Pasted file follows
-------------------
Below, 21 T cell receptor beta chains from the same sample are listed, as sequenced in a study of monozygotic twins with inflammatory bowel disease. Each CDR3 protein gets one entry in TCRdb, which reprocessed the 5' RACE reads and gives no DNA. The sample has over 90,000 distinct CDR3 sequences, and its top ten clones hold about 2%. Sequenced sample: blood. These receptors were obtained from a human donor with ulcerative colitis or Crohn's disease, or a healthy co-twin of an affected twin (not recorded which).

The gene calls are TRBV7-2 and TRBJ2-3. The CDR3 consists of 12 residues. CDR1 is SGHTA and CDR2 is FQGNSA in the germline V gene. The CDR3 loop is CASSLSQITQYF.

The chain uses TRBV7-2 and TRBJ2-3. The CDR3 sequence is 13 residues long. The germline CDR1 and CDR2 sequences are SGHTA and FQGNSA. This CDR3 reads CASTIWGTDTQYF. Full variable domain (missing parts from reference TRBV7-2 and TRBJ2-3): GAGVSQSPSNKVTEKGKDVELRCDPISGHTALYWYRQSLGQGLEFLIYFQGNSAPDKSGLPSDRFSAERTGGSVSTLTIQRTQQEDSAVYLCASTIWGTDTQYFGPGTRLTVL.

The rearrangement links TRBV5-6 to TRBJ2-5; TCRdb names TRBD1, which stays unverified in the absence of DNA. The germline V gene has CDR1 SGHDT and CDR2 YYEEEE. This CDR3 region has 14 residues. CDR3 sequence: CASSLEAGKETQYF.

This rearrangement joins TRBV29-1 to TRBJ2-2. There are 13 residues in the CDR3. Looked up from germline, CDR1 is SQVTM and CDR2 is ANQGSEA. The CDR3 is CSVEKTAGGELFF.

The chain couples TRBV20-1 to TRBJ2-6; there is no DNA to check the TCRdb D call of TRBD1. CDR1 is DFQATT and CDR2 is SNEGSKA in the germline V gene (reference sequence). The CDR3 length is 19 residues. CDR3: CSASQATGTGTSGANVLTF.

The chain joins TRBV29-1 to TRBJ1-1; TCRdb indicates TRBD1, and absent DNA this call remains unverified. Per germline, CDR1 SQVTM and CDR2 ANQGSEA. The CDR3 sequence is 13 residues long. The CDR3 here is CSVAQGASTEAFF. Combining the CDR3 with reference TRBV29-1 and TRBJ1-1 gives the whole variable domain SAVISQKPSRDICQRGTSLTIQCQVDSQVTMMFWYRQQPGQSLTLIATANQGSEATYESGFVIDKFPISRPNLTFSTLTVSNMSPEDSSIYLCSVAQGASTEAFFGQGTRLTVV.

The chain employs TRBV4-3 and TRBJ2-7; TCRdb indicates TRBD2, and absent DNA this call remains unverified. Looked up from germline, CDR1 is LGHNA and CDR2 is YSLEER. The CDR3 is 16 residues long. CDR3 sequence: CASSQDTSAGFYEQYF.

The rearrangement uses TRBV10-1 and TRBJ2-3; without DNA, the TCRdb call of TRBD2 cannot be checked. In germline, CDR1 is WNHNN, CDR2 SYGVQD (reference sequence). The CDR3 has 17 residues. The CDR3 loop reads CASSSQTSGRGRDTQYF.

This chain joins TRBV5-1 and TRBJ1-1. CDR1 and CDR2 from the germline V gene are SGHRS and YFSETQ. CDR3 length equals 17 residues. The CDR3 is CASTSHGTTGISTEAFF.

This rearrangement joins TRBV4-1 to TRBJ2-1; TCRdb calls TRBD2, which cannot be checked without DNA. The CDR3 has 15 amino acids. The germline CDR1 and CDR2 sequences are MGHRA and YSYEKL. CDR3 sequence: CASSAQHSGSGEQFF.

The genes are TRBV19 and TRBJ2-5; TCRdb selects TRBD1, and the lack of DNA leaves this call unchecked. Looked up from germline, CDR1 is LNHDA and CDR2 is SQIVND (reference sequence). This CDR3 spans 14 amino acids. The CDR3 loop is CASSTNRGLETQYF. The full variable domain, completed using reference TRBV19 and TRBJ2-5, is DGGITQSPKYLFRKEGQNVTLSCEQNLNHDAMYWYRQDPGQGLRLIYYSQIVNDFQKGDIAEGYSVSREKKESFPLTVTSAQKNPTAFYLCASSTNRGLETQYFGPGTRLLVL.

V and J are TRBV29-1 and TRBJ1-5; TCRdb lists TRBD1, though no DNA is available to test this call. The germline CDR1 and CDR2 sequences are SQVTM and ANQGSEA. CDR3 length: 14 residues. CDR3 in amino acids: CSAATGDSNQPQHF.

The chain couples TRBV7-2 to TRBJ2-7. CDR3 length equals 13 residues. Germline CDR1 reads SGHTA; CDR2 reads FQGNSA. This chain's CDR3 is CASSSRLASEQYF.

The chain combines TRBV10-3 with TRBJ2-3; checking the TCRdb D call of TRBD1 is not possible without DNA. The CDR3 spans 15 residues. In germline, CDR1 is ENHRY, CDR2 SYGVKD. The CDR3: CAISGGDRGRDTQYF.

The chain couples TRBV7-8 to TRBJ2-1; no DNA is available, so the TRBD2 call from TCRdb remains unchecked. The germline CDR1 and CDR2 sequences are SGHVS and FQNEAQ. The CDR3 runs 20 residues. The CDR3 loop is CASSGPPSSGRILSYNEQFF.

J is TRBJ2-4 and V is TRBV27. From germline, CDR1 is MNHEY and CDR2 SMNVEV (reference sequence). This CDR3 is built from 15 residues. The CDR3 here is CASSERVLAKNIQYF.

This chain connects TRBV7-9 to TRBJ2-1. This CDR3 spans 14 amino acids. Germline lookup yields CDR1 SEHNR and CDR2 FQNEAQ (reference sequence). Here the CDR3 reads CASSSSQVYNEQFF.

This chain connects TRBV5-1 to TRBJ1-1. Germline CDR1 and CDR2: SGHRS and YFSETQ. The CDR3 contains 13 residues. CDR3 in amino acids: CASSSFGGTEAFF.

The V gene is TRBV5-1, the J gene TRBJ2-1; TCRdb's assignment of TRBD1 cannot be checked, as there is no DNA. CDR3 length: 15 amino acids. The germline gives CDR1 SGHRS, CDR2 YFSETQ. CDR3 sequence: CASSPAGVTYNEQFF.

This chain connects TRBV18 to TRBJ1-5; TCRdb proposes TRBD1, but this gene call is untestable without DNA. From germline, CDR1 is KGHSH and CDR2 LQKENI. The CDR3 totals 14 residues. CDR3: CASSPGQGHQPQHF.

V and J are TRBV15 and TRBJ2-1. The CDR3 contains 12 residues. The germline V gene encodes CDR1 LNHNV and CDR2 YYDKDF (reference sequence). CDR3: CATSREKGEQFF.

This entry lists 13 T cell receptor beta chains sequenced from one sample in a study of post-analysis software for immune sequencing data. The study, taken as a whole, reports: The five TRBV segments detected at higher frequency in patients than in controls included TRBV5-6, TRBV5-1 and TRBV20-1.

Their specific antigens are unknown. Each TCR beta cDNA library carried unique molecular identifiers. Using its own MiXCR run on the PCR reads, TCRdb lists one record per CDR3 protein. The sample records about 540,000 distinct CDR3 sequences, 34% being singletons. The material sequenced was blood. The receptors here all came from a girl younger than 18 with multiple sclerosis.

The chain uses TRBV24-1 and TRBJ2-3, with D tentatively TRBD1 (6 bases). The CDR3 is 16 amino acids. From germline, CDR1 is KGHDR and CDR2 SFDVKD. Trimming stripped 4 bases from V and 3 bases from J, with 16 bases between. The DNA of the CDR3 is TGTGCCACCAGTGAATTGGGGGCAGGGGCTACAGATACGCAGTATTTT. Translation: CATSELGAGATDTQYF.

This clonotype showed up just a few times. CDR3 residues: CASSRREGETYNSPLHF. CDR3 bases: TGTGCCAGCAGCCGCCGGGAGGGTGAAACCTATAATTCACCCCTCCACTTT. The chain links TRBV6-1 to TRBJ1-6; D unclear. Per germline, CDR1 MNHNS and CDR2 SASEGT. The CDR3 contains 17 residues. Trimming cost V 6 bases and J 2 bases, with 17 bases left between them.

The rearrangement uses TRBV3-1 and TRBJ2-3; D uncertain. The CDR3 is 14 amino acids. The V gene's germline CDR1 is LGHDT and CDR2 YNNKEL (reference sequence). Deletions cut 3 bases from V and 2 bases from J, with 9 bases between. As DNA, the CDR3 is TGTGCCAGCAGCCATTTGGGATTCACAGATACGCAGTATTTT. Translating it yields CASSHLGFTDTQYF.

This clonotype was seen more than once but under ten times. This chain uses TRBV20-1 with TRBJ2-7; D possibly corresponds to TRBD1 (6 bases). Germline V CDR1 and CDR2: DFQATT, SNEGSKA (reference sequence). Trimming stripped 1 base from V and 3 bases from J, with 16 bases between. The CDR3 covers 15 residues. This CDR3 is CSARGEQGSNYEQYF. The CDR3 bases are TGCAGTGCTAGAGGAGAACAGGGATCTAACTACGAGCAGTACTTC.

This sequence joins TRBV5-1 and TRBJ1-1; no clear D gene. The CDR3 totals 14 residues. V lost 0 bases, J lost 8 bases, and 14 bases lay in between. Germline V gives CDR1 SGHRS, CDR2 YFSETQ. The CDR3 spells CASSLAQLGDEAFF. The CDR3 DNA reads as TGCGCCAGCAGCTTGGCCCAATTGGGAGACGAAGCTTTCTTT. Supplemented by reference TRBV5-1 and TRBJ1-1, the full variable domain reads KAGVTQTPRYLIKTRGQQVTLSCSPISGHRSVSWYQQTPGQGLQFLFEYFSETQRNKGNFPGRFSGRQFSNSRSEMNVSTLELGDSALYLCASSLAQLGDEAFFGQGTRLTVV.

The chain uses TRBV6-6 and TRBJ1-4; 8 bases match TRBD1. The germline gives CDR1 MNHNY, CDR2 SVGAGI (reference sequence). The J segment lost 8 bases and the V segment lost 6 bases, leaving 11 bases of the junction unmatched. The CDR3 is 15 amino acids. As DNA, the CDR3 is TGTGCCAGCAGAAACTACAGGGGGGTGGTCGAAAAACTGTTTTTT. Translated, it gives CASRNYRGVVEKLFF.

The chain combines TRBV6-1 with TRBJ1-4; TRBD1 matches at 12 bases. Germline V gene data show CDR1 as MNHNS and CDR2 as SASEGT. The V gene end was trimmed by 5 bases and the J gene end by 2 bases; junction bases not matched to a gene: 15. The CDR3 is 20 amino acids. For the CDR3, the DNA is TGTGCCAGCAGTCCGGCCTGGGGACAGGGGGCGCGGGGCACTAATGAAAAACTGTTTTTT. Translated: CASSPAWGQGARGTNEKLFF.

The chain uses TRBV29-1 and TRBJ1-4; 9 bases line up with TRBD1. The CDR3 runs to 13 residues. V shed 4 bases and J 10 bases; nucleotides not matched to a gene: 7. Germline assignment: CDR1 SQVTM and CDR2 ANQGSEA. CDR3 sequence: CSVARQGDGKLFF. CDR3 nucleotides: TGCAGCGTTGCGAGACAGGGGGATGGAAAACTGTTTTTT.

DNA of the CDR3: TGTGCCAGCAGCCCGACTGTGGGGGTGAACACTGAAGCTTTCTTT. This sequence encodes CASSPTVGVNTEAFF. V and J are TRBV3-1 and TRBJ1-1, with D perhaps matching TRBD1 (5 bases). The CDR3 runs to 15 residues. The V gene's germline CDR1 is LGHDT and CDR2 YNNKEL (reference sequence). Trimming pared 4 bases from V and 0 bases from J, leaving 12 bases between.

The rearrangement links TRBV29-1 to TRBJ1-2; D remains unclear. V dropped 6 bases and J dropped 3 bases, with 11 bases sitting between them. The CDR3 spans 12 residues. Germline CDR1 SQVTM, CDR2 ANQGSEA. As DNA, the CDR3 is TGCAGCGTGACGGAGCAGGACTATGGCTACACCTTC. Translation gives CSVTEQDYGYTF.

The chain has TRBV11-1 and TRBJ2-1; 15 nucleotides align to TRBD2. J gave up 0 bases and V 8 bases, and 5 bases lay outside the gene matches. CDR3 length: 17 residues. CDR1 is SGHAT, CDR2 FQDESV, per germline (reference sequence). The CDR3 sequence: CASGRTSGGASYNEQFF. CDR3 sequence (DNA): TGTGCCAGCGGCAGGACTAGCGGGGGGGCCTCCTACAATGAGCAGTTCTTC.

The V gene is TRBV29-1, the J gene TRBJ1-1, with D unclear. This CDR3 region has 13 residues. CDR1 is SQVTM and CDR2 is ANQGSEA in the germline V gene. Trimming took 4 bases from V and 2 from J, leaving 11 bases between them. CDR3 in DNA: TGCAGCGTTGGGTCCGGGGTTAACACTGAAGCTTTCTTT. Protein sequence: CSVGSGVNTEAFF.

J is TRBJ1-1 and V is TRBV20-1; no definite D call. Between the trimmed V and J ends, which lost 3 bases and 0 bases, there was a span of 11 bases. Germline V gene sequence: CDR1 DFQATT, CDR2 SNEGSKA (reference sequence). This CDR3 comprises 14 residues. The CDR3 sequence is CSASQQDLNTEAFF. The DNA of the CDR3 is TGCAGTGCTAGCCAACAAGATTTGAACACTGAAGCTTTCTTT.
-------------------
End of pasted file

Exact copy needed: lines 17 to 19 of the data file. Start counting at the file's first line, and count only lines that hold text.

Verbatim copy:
J is TRBJ2-4 and V is TRBV27. From germline, CDR1 is MNHEY and CDR2 SMNVEV (reference sequence). This CDR3 is built from 15 residues. The CDR3 here is CASSERVLAKNIQYF.

This chain connects TRBV7-9 to TRBJ2-1. This CDR3 spans 14 amino acids. Germline lookup yields CDR1 SEHNR and CDR2 FQNEAQ (reference sequence). Here the CDR3 reads CASSSSQVYNEQFF.

This chain connects TRBV5-1 to TRBJ1-1. Germline CDR1 and CDR2: SGHRS and YFSETQ. The CDR3 contains 13 residues. CDR3 in amino acids: CASSSFGGTEAFF.